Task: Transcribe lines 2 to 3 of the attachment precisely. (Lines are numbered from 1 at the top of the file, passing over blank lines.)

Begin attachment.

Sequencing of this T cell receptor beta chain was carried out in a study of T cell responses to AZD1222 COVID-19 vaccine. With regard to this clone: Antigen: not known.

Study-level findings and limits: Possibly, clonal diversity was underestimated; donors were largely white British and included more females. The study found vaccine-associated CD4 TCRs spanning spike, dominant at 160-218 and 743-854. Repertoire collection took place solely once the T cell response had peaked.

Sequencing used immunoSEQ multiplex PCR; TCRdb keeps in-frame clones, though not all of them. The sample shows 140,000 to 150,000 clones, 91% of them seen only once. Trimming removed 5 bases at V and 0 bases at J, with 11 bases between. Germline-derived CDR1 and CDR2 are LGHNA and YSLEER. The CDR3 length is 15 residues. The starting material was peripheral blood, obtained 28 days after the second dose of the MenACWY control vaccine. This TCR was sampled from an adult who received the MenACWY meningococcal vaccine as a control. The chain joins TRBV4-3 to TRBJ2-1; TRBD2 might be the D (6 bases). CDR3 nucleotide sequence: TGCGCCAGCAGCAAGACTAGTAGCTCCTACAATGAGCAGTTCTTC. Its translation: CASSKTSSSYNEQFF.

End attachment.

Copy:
Study-level findings and limits: Possibly, clonal diversity was underestimated; donors were largely white British and included more females. The study found vaccine-associated CD4 TCRs spanning spike, dominant at 160-218 and 743-854. Repertoire collection took place solely once the T cell response had peaked.

Sequencing used immunoSEQ multiplex PCR; TCRdb keeps in-frame clones, though not all of them. The sample shows 140,000 to 150,000 clones, 91% of them seen only once. Trimming removed 5 bases at V and 0 bases at J, with 11 bases between. Germline-derived CDR1 and CDR2 are LGHNA and YSLEER. The CDR3 length is 15 residues. The starting material was peripheral blood, obtained 28 days after the second dose of the MenACWY control vaccine. This TCR was sampled from an adult who received the MenACWY meningococcal vaccine as a control. The chain joins TRBV4-3 to TRBJ2-1; TRBD2 might be the D (6 bases). CDR3 nucleotide sequence: TGCGCCAGCAGCAAGACTAGTAGCTCCTACAATGAGCAGTTCTTC. Its translation: CASSKTSSSYNEQFF.